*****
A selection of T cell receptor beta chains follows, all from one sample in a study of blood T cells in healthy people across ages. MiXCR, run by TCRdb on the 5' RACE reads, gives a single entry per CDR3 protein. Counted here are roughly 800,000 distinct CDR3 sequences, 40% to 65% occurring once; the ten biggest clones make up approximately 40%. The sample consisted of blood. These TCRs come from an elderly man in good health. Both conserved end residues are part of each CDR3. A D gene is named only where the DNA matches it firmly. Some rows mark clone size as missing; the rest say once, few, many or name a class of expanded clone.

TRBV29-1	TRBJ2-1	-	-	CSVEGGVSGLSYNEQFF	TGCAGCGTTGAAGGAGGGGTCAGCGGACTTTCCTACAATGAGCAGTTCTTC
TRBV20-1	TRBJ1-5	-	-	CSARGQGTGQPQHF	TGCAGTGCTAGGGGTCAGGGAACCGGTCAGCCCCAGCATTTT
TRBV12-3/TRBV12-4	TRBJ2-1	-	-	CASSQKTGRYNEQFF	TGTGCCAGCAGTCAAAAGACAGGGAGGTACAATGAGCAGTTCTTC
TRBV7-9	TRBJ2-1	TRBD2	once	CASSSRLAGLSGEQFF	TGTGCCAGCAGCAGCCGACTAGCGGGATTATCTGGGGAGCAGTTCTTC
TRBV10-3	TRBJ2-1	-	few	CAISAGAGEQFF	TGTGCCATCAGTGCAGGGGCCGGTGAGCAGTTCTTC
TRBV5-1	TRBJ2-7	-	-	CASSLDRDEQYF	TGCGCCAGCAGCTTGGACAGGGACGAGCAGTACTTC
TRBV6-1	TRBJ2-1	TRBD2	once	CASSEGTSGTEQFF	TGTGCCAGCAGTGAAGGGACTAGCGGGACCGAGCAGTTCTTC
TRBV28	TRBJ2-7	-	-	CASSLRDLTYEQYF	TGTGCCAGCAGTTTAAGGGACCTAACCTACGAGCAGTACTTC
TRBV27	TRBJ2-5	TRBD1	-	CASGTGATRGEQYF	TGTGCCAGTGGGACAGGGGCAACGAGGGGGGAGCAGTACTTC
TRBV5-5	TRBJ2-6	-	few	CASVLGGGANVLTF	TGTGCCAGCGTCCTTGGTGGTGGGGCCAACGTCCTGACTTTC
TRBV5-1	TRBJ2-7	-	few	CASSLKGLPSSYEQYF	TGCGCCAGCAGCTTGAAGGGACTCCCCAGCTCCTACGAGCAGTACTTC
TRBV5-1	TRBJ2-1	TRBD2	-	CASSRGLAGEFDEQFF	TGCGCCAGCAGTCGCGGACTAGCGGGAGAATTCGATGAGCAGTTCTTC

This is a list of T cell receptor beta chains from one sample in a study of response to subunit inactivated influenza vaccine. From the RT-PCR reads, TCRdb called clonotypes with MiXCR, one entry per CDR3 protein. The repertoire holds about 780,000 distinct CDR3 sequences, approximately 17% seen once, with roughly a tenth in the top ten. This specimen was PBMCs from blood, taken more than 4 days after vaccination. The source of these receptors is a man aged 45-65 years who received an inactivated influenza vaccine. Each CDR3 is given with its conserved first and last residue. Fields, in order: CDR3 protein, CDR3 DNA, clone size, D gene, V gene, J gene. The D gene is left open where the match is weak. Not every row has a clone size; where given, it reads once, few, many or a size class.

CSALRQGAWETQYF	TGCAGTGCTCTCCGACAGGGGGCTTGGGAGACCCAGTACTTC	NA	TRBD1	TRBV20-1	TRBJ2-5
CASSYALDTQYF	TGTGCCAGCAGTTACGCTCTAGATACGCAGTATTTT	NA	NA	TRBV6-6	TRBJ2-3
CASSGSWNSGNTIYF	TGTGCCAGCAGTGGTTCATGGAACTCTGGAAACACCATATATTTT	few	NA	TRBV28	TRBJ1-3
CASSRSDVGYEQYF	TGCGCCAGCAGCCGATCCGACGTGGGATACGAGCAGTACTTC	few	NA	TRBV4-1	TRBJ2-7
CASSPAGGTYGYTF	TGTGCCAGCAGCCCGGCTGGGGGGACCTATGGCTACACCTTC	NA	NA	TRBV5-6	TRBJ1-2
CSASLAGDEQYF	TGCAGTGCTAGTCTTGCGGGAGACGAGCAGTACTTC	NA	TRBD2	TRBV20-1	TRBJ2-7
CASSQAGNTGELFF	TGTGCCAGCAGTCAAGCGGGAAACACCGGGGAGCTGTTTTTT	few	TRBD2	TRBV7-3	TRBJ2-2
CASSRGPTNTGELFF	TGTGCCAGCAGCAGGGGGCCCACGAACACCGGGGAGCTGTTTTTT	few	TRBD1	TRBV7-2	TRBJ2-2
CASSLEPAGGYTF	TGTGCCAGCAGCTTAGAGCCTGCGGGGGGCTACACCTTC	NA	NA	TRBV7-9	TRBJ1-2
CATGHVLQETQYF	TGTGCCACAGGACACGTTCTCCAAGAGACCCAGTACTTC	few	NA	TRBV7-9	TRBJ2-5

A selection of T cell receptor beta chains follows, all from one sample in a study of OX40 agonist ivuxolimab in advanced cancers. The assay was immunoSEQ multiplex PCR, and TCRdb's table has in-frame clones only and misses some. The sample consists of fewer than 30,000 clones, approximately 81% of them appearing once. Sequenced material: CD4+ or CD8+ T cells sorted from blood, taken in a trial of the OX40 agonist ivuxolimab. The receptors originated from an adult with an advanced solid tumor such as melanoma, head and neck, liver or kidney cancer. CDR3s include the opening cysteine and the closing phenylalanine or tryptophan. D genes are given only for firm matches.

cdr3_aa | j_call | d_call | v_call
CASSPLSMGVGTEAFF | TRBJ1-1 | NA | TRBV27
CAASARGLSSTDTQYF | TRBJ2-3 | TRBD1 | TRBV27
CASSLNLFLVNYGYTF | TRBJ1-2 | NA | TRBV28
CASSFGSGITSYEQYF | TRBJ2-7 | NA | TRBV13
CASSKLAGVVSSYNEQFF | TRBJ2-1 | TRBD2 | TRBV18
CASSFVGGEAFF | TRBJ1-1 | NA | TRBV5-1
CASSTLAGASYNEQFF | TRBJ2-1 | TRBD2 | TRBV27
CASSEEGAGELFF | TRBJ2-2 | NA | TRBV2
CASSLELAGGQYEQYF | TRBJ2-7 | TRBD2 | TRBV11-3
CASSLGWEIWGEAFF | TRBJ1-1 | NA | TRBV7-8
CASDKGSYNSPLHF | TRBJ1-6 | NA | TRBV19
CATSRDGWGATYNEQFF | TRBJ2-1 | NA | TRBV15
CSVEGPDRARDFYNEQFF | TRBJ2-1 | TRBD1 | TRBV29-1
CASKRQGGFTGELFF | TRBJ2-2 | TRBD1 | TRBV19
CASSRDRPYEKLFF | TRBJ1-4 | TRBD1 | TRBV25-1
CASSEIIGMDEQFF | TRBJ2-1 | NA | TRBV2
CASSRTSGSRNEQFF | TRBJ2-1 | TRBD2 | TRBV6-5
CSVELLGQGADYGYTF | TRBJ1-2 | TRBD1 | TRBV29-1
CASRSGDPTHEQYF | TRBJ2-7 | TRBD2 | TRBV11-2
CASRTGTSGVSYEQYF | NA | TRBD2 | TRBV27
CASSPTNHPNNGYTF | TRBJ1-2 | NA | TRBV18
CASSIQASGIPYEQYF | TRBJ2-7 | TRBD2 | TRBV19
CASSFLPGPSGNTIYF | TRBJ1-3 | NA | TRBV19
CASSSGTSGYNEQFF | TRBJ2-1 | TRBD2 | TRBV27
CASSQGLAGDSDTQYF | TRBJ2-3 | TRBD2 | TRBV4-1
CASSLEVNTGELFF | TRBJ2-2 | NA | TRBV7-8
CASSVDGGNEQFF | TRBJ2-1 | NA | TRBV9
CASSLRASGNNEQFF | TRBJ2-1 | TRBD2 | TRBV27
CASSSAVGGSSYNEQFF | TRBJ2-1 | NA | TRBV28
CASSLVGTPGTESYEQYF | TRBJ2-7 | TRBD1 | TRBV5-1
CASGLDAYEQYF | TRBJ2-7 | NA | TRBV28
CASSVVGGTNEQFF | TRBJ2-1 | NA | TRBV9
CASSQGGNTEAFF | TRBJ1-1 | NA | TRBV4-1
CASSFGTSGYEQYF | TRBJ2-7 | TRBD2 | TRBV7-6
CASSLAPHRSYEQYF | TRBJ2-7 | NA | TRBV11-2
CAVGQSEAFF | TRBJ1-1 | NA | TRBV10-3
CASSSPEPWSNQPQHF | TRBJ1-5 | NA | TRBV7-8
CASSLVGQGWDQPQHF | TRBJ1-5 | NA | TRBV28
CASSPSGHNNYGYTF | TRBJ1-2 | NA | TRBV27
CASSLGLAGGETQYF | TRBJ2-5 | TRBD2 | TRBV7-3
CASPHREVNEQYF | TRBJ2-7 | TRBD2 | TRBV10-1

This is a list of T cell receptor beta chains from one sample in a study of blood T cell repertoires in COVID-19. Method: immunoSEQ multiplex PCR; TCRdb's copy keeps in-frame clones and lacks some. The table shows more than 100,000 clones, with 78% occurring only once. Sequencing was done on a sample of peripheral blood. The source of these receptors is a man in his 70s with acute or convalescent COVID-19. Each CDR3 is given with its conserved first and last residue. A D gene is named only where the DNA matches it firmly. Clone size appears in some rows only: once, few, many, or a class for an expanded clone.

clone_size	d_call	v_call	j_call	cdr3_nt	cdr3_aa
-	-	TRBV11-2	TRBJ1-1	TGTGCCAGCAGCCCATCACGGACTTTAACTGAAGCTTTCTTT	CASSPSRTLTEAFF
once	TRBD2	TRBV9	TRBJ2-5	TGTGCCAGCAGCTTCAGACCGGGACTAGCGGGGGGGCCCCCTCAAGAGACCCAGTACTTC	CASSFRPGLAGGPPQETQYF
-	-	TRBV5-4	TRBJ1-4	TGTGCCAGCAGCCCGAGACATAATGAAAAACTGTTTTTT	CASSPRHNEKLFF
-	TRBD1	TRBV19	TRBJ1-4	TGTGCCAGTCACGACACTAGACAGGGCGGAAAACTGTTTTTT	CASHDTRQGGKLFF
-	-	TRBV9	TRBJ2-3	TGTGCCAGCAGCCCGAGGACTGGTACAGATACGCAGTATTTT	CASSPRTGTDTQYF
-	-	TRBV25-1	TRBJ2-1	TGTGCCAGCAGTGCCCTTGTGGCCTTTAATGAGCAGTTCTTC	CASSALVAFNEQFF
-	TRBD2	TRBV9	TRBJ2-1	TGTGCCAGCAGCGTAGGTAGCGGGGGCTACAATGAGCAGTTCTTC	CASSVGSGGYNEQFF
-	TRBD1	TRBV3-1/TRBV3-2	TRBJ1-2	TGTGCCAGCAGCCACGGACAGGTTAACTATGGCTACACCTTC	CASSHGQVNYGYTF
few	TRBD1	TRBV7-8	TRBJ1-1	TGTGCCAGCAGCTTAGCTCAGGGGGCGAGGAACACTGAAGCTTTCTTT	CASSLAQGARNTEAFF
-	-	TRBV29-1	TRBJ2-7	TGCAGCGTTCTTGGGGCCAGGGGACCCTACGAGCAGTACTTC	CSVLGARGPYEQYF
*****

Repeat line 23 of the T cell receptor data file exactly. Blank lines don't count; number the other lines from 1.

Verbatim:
CASSLEPAGGYTF	TGTGCCAGCAGCTTAGAGCCTGCGGGGGGCTACACCTTC	NA	NA	TRBV7-9	TRBJ1-2